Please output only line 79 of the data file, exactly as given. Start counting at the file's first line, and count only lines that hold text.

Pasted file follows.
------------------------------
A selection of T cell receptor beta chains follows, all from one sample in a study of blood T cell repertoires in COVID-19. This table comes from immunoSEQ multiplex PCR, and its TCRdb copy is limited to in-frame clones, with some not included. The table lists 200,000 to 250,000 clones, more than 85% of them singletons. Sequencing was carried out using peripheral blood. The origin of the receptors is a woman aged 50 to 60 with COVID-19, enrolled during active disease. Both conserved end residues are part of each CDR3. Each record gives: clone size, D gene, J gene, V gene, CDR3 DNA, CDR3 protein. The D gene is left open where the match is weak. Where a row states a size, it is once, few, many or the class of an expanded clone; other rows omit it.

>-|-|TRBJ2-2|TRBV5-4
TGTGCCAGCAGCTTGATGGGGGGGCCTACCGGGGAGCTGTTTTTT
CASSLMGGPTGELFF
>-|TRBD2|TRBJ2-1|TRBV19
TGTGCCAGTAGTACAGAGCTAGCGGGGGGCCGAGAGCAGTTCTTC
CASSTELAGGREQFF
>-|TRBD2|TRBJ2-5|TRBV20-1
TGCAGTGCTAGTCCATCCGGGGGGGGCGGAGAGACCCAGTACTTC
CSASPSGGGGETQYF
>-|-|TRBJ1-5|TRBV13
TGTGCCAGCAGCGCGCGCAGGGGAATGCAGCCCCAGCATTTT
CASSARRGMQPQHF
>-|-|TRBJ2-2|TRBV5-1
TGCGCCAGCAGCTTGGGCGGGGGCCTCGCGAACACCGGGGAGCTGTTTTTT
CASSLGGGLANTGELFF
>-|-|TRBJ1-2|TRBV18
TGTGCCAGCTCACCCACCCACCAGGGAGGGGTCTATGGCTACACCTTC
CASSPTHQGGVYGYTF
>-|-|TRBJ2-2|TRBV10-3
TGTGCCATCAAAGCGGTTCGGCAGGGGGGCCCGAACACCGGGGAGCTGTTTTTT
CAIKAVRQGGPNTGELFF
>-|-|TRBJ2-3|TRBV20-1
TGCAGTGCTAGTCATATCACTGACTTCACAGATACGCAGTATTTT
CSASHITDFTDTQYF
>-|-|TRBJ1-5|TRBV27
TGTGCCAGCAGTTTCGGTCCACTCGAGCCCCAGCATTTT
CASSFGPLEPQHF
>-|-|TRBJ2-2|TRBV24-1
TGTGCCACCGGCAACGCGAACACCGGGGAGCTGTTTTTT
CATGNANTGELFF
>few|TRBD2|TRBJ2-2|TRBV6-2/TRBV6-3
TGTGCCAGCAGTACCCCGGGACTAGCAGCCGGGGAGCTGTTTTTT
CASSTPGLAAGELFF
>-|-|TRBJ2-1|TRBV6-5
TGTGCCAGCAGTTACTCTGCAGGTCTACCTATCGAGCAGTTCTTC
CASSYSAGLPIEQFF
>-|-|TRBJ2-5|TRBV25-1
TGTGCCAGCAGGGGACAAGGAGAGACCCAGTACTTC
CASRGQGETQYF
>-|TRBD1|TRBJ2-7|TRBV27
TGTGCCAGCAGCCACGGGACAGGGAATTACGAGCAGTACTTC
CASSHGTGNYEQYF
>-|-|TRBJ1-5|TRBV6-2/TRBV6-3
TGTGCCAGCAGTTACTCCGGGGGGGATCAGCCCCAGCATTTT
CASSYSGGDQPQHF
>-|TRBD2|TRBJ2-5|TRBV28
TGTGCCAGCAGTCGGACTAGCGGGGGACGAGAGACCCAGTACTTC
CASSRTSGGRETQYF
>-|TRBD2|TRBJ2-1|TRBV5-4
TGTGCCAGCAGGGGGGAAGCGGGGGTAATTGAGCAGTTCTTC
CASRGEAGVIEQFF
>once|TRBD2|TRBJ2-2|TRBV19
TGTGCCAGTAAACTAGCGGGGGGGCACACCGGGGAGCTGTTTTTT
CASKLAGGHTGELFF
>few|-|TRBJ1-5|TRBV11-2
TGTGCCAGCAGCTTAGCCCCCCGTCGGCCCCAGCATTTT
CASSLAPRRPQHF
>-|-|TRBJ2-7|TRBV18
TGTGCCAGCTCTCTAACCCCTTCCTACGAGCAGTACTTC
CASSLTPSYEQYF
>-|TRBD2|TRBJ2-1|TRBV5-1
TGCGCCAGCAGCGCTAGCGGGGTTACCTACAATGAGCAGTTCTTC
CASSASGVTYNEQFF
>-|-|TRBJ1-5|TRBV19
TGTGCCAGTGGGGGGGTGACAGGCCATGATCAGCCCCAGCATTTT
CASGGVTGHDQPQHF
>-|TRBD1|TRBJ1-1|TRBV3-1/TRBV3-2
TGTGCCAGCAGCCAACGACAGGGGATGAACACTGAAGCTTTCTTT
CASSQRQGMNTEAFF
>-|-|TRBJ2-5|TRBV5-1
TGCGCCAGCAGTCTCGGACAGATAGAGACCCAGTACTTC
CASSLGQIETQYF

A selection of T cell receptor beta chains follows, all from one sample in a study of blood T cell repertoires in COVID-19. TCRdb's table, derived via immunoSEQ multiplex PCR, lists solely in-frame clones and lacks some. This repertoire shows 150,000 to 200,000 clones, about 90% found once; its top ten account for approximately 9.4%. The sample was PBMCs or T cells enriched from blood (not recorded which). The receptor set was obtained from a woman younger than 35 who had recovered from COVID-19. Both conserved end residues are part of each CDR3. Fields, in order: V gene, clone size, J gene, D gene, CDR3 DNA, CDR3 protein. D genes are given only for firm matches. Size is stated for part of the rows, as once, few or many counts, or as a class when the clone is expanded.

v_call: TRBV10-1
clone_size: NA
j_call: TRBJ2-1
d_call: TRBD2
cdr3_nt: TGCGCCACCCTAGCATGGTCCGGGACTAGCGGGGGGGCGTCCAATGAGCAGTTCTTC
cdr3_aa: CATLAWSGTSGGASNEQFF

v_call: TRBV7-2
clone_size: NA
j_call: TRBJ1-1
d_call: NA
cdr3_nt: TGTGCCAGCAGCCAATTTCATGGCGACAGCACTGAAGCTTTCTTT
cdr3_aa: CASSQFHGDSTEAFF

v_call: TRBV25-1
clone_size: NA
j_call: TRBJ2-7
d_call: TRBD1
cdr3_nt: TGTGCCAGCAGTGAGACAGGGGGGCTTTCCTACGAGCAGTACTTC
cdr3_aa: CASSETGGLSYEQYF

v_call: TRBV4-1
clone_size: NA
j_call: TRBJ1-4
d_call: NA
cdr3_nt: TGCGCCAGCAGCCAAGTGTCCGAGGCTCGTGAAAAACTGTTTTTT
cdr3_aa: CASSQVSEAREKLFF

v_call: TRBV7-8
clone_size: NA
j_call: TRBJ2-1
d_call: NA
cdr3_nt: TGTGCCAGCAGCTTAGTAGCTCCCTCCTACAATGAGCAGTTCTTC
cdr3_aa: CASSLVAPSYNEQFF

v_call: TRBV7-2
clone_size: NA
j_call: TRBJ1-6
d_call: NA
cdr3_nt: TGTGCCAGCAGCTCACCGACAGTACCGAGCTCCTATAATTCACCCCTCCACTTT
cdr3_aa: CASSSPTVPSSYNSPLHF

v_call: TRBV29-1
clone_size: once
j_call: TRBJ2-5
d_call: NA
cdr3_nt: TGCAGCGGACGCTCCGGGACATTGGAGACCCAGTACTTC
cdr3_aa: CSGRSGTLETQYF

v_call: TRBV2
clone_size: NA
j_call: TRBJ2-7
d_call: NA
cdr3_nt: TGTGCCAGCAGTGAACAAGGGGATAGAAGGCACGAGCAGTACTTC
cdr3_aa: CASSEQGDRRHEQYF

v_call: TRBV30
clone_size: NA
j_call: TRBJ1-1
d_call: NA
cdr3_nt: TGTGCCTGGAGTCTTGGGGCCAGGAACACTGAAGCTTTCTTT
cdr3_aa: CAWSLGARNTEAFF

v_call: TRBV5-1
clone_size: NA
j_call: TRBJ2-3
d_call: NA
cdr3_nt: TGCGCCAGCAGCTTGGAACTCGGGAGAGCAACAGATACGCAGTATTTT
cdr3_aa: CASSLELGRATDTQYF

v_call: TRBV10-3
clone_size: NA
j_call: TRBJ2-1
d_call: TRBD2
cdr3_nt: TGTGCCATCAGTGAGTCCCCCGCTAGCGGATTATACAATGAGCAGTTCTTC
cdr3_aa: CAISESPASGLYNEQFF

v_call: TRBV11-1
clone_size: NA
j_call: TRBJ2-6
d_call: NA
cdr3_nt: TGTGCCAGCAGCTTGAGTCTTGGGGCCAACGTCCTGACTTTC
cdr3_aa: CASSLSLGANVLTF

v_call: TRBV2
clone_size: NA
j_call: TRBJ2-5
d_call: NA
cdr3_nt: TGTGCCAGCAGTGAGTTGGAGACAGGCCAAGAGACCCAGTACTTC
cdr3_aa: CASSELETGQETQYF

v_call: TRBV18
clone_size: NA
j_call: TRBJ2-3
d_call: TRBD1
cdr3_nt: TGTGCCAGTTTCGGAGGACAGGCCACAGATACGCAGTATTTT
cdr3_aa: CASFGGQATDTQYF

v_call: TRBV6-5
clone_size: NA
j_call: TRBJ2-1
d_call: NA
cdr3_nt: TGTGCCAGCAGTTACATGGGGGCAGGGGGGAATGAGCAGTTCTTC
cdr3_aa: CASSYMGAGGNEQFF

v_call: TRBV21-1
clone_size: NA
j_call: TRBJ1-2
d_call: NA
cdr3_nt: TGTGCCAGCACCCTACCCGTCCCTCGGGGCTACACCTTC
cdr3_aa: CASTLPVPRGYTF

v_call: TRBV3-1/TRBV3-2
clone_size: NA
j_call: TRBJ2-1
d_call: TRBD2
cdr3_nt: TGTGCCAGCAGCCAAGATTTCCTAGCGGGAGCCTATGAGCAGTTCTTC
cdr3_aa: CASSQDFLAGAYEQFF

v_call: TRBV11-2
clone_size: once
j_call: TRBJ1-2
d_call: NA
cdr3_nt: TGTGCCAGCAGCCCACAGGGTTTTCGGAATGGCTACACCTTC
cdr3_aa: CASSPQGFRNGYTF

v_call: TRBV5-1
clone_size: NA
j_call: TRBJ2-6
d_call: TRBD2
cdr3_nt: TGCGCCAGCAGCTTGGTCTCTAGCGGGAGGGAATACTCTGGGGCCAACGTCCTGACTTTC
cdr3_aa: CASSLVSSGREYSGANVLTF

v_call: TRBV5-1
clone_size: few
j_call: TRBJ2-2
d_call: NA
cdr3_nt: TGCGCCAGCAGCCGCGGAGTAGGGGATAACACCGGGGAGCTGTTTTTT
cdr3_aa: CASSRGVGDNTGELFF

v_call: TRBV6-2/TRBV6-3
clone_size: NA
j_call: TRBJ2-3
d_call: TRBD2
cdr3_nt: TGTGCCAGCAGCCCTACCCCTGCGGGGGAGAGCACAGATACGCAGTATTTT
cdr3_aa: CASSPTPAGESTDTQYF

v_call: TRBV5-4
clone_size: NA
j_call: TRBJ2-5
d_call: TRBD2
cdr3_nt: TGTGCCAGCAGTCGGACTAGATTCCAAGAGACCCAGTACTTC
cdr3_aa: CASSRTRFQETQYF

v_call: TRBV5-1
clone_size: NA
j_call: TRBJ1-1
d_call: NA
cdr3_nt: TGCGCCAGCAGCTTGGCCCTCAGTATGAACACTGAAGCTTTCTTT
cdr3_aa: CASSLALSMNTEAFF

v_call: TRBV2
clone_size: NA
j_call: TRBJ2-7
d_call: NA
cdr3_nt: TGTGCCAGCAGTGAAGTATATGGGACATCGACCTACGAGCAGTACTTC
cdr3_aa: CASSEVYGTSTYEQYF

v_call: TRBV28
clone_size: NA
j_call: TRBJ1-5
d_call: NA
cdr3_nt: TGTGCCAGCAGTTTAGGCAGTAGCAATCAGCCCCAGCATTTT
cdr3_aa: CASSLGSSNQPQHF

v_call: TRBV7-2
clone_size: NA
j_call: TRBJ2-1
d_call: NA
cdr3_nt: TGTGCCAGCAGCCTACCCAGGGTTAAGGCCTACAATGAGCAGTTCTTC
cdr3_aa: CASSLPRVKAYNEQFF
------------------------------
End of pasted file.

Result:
cdr3_nt: TGCGCCACCCTAGCATGGTCCGGGACTAGCGGGGGGGCGTCCAATGAGCAGTTCTTC